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No. 187, Part I, 26 September 1996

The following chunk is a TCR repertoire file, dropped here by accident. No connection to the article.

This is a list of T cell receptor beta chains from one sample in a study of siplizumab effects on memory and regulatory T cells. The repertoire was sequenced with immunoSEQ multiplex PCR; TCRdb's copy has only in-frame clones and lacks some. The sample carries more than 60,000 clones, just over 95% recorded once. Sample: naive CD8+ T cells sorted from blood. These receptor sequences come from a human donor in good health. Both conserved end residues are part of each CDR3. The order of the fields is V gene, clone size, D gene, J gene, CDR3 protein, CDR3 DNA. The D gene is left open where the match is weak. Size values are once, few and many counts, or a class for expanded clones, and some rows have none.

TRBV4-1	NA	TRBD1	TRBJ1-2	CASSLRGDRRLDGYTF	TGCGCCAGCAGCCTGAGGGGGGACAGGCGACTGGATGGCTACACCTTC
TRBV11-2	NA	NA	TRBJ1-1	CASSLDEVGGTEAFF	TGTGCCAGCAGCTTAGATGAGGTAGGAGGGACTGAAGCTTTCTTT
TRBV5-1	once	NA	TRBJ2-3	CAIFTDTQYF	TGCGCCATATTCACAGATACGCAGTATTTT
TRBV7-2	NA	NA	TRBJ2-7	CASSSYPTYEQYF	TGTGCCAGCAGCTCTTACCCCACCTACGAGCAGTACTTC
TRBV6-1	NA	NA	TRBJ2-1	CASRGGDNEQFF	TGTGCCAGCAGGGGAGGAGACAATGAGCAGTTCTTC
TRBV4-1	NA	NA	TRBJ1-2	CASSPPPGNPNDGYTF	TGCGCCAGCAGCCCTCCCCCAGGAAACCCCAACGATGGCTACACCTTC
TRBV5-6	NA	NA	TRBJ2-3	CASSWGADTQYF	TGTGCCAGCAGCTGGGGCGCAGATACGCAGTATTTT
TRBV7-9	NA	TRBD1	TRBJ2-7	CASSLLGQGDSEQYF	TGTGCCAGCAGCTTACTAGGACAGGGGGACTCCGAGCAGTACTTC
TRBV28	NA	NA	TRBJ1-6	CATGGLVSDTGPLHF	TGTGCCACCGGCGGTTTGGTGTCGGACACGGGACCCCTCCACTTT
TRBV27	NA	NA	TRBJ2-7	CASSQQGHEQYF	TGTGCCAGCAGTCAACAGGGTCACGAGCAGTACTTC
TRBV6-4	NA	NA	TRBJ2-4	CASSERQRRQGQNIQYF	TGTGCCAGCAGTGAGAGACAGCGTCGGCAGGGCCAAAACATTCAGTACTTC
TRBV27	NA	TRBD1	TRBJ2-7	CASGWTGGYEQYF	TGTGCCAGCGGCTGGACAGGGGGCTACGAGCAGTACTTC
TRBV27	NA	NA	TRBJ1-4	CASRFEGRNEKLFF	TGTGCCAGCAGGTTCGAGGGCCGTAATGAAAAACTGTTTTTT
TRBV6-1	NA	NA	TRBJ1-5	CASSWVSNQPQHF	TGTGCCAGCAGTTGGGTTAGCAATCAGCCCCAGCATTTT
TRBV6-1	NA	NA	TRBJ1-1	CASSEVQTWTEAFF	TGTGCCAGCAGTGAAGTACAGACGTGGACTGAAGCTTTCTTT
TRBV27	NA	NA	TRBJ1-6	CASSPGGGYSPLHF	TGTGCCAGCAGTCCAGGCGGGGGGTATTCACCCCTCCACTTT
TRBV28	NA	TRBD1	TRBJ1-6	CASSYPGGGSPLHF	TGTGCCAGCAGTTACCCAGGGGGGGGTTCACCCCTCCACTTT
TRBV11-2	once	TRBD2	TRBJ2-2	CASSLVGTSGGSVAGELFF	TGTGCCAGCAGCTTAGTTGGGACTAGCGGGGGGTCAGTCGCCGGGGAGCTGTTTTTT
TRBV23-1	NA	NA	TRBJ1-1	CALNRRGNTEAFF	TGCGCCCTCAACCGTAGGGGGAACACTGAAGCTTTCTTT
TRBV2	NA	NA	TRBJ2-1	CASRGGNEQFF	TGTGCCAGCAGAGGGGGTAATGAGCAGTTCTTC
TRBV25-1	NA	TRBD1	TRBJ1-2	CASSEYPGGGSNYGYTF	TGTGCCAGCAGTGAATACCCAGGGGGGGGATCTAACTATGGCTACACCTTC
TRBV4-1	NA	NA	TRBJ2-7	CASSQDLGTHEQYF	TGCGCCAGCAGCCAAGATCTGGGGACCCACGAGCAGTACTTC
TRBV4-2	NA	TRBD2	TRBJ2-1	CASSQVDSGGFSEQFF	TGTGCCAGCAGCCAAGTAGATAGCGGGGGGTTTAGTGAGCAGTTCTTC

This is Part I of the Open Media Research Institute's Daily Digest. Part I is a compilation of news concerning Russia, Transcaucasia and Central Asia. Part II, covering Central, Eastern, and Southeastern Europe is distributed simultaneously as a second document. Back issues of the Daily Digest, and other information about OMRI, are available through OMRI's WWW pages: http://www.omri.cz/Index.html RUSSIA YELTSIN OPERATION DELAYED SIX TO TEN WEEKS. Doctors attending President Boris Yeltsin decided on 25 September to delay his heart operation by six to 10 weeks, and Yeltsin will rest until then in the hospital or the Barvikha sanatorium. He will also need about six to eight weeks to recover from the procedure, NTV reported. American doctors would perform the operation quickly to avoid the risk of a serious heart attack during the delay, The Washington Post argued. Yeltsin's doctors stressed that his kidneys, lungs, and liver were functioning normally, but that he was suffering from anemia. The continued uncertainty surrounding the president will undoubtedly encourage more infighting among his closest lieutenants. -- Robert Orttung YANDARBIEV, KHARLAMOV WRAP UP TALKS. Russian Security Council Deputy Secretary Sergei Kharlamov on 25 September ended talks with the Chechen leadership on the agenda for acting President Zelimkhan Yandarbiev's upcoming meeting with Prime Minister Viktor Chernomyrdin and Security Council Secretary Aleksandr Lebed in Moscow, Russian Public TV (ORT) reported. In Moscow, Lebed chaired a closed meeting to discuss implementation of the agreements on demilitarization. Meanwhile, the withdrawal of Russian troops and Interior Ministry forces from Chechnya is proceeding according to schedule, although the situation there remains tense. The Russian military procuracy has instigated criminal proceedings against the former commander of the Russian interior ministry forces in Chechnya, Maj.-Gen. Partagen Andrievskii, for negligence during the defense of Grozny against a massed attack by Chechen forces in March. -- Liz Fuller LEBED HOPES CHECHNYA WILL NOT SECEDE. Lebed, in an interview published in Izvestiya on 26 September, said that Chechens will likely vote to remain within the Russian Federation in the envisioned referendum five year from now, but that their decision depends on how well the Russian government meets its commitments to the republic. Lebed defended his advisor Sergei Glazev's attacks on the government's economic policies as "normal" and giving no cause for removing him. He sees the Security Council's job as determining the direction of defense, social, information, and economic security, while the government implements policy. Lebed said that he "did not rule out" supporting former Director of the Presidential Security Service Aleksandr Korzhakov if he ran for the Duma seat in Tula that Lebed had to resign when he joined Yeltsin's administration. He described the situation in Tula as "criminal" and suggested that Korzhakov might be able to improve it. -- Robert Orttung RUTSKOI FOUNDS POPULAR-PATRIOTIC UNION. The Justice Ministry has registered a new movement called the Popular-Patriotic Union, whose honorary chairman is former Vice President Aleksandr Rutskoi, Pravda-5 and Kommersant-Daily reported on 26 September. The movement is separate from Gennadii Zyuganov's Popular-Patriotic Union of Russia (NPSR), which was founded in August but has not yet been officially registered, although Rutskoi remains on the NPSR's executive committee. The papers said the new movement could strengthen Rutskoi's hand in the opposition camp. Kommersant-Daily also speculated that Rutskoi is taking revenge against Zyuganov's Communist Party for not doing more to help him register as a gubernatorial candidate in Kursk Oblast. Communists in the Kursk legislature, who have a majority, could have repealed the residency requirement under which the local electoral commission denied Rutskoi registration, the paper argued. Rutskoi has appealed to the Supreme Court, claiming the residency requirement is illegal. -- Laura Belin FSB ARRESTS ALLEGED CIA AGENT. Federal Security Service (FSB) agents have arrested a Russian citizen on charges of spying for the U.S., an FSB official told ITAR-TASS on 25 September. The accused spy, identified only as Finkel, worked at a naval scientific research institute, and was recruited a year ago by the CIA, which wanted information on the latest generation of Russian nuclear submarines, according to the FSB source. The FSB official claimed that Finkel had been recruited by a CIA field officer named John Satter, whom he described as working under the cover of a consular position at the U.S. Embassy in Moscow. Finkel, who was arrested "some time ago," allegedly hoped to trade classified information for political asylum in the U.S. -- Scott Parrish CHERNOMYRDIN MEETS MILITARY LEADERS. Chernomyrdin met with Defense Minister Col.-Gen. Igor Rodionov and other top Defense Ministry officials on 25 September to discuss the financial situation of the armed forces, ITAR-TASS reported. The meeting took place on the same day as Lebed harshly criticized the government for neglecting the financial needs of the military (see OMRI Daily Digest, 25 September 1996). The meeting suggests that Chernomyrdin may be assuming more responsibility for the military due to Yeltsin's illness. Meanwhile, Krasnaya Zvezda on 25 September reported that 123 servicemen had committed suicide this year, which it attributed to the demeaning material conditions of military service. The same day, Izvestiya reported that pilots of an air defense unit in Kamchatka, unpaid since May, had gone on a hunger strike in protest. -- Scott Parrish PAPERS TAKE HARD LINE ON NATO. On the eve of Rodionov's meeting with his NATO counterparts in Bergen, Norway, Izvestiya on 24 September lambasted U.S. Secretary of Defense William Perry's recent proposal for a European "security ring" as "only a new verbal strategy" to cover NATO expansion. The next day, Nezavisimya gazeta panned another Perry proposal to give Russia a "special status" in its relationship with NATO, complaining that while Poland and Estonia would be admitted to NATO, Russia would be "shown the door." It attributed this "unfair treatment" to Western unwillingness to help defend Russia, and to fears that Moscow would not "march to the American tune" if admitted to the alliance. Izvestiya on 26 September said that Rodionov faced a "hard task" in Bergen, trying to persuade his Western colleagues to accept Russian views on the "depressing subject of NATO's eastward expansion." -- Scott Parrish CONTROVERSY SURROUNDS AMUR GOVERNOR ELECTION. Central Electoral Commission Chairman Nikolai Ryabov has recommended that the Amur Oblast Commission defer announcing the final results of the 22 September gubernatorial elections in Amur until all complaints about procedural violations have been examined, Radio Rossii reported on 25 September. Complaints have reportedly been filed by residents of remote regions unable to vote because of bad weather. Preliminary unofficial results put Communist challenger Anatolii Belonogov, the chairman of the oblast legislature, less than 200 votes ahead of incumbent Yurii Lyashko, who was appointed by Yeltsin only three months ago. The Communists have done well in previous elections in Amur Oblast. Kommersant-Daily likened the delay in announcing the results to the situation in Tatarstan during the first round of the presidential election, when early reports gave Zyuganov more votes than Yeltsin but the final results reversed the situation. -- Penny Morvant REFERENDUM IN VLADIVOSTOK? Viktor Cherepkov, the newly reinstated mayor of Vladivostok, told Russian Television (RTR) on 25 September that he doubted whether a referendum called by his opponents in the city administration would be fair. The first deputy head of the Vladivostok city administration said the same day that 30,988 signatures had been gathered in favor of a referendum on ending Cherepkov's term in office prematurely and that it would take place on 27 October. Signatures began to be collected in August after a Moscow court ruled that Cherepkov's dismissal was unlawful. Cherepkov's replacement, Konstantin Tolstoshein, refused to comment on Yeltsin's decree of 24 September reinstating Cherepkov until he had seen the original rather than a faxed copy, ORT reported on 25 November. The decree was published in Rossiisaya gazeta on 26 September. -- Penny Morvant FOREIGN INVESTMENT IN CIS. The United Nations Conference on Trade and Development (UNCTAD) has issued a report on foreign direct investment in 1995, ITAR-TASS reported on 25 September. Russia received a mere $2 billion, compared to $3.5 billion for Hungary, and $2.5 billion each for Poland and the Czech Republic. Other CIS countries also fared poorly. Kazakstan received $284 million, Ukraine $200 million, Uzbekistan $115 million, Azerbaijan $110 million, Moldova $32 million, Belarus $20 million, Kyrgyzstan and Tajikistan $15 million each. The total flow of investment worldwide was $315 billion, of which $38 billion went to China. -- Peter Rutland GLAZEV'S APPROACH TO ECONOMIC POLICY. In an interview with Trud on 25 September, the Deputy Secretary of the Security Council in charge of economic affairs, Sergei Glazev, said the Russian economy has entered a stage of deep decline following a short period of stabilization in 1995. In July 1996 GDP fell by 9%, industrial output by 7%, agricultural production by 13%, and investment by 20% over the same period in 1995. He stressed that Russia is losing its status in the world and may become an economy of the colonial type. According to Glazev, the government's focus of attention should shift from monetary targets to the real sector. In order to overcome the industrial crisis, Glazev suggested introducing strict price and currency controls, export duties on raw materials, and tax exemptions for the part of companies' profits spent on the development of production. -- Natalia Gurushina WAGE ARREARS CONTINUE TO MOUNT. Minister of Labor and Social Development Gennadii Melikyan is concerned that wage arrears have reached a total of 36.5 trillion rubles ($6.8 billion) and continue to increase by 5-6% a month, ITAR-TASS reported on 25 September. Wage arrears in budget organizations amount to 6.6 trillion rubles, of which 1 trillion is owed by the federal budget. The Federation of Independent Trade Unions intends to stage a national day of protest against wage arrears on 5 November, Ekho Moskvy reported on 25 September. -- Ritsuko Sasaki NEW COMMISSION TO TACKLE MONOPOLY POLICY. A special government interdepartmental commission has been created and instructed to recommend by the end of the year a new policy for regulating energy and communications monopolies, Segodnya reported on 25 September. The report said that the government has agreed with the IMF to reduce state shareholding in the "natural monopolies" and remove their tax privileges -- which are seen as a major reason for the shortfall in budget revenues. The government also plans to turn Gazprom's extracting firms into judicially independent daughter companies, who will bid for access to gas pipelines. The newspaper also reported that a decree reintroducing export duties on oil and gas condensate will be issued shortly. -- Peter Rutland TRANSCAUCASIA AND CENTRAL ASIA OPPOSITION SUPPORTERS STORM ARMENIAN PARLIAMENT. Following a session of the Central Electoral Commission on 25 September, four commission members issued a statement rejecting as inaccurate the preliminary presidential election returns released on 24 September by CEC Chairman Khachatour Bezirjian. The four claimed that opposition candidate and National Democratic Union Chairman Vazgen Manukyan polled 55% of the vote as opposed to 37% for incumbent Levon Ter-Petrossyan, Western agencies reported. Some 10,000 Manukyan supporters marched to the building housing the CEC and the Armenian parliament, which was cordoned off by special police. Some 45 minutes after Manukyan entered the building, Paruir Hairikyan, chairman of the radical Union for National Self-Determination and one of three presidential contenders who withdrew to support Manukyan, announced (mistakenly) that the latter had been arrested, whereupon demonstrators broke through the perimeter fence and forced their way into the building. Riot police used water cannon and fired over the heads of the demonstrators; parliament Chairman Babken Ararktsyan and his deputy were hospitalized after being beaten by demonstrators. According to Noyan Tapan, Western agencies, and The New York Times of 26 September, one person was killed in the clashes and up to 50 others, including former presidential candidate Lenser Agahalovyan, were injured -- Liz Fuller MANUKYAN ARRESTED. Presidential spokesman Shahen Karamanukyan and Interior Minister Vano Siradeghyan denounced the attack on the parliament building as "an attempted fascist coup ordered by one of the leaders of the National Democratic Union," Reuters and AFP reported. ITAR-TASS quoted Siradeghyan as stating that three organizers of the protest had been arrested; Prosecutor General Artavazd Gevorkyan announced that the organizers would be charged with attempting to stage a coup d'etat and the attempted murder of the parliament speaker and his deputy, according to AFP. Speaking on state television on the morning of 26 September, President Ter-Petrossyan imposed a ban on all unsanctioned meetings and demonstrations. Early the same day, riot police surrounded the presidential palace, which is close to the parliament building, and tanks and armored personnel carriers cordoned off Yerevan's main square and the nearby headquarters of the NDU. On the morning of 26 September, the Armenian parliament voted by an overwhelming majority to lift Manukyan's immunity. He and several other opposition leaders were subsequently arrested, Western agencies reported. -- Liz Fuller AZERIS DISTURBED BY JOINT RUSSIAN-ARMENIAN EXERCISE. The Azerbaijan Foreign Ministry on 25 September expressed concern at the recent joint Russian-Armenian military exercises, ITAR-TASS reported. A ministry statement charged that the maneuvers were aimed at enhancing the combat effectiveness of the "Armenian occupation forces" in Nagorno-Karabakh. The Azeris were particularly concerned that officials from Nagorno- Karabakh attended the exercises, as did the Armenian president and Russian Chief of Staff Col.-Gen. Mikhail Kolesnikov. -- Doug Clarke ELECTION OUTCOME IN ADZHARIA, GEORGIA. According to the Central Election Commission in Batumi, 93.8% of the electorate voted in the 22 September parliamentary elections in Adzharia, ITAR-TASS reported on 25 September. As widely predicted, the ruling coalition and election bloc composed of the All-Georgian Revival Union, led by parliamentary chairman Aslan Abashidze, and the ruling party in Georgia led by President Eduard Shevardnadze, the Union of Georgian Citizens, secured 83% of the vote. One seat each is known to have been secured by the Union of Georgian Traditionalists and the Tavisupleba [Freedom] bloc. The number of seats secured by the Adzharian regional branch of the United Communist Party of Georgia, which took over 5% of the vote, is still unclear. -- Lowell Bezanis [As of 12:00 CET] Compiled by Steve Kettle ------------------------------------------------------------------------ Copyright (c) 1996 Open Media Research Institute, Inc. All rights reserved. ISSN 1211-1570 ------------------------------------------------------------------------ SUBSCRIBING/UNSUBSCRIBING 1) Compose a message to LISTSERV@UBVM.CC.BUFFALO.EDU 2) To subscribe, write: SUBSCRIBE OMRI-L FirstName LastName (include your own name) To unsubscribe, write: UNSUBSCRIBE OMRI-L 3) Send the message BACK ISSUES Back issues of the OMRI Daily Digest are available through the World Wide Web, by FTP and by E-mail. 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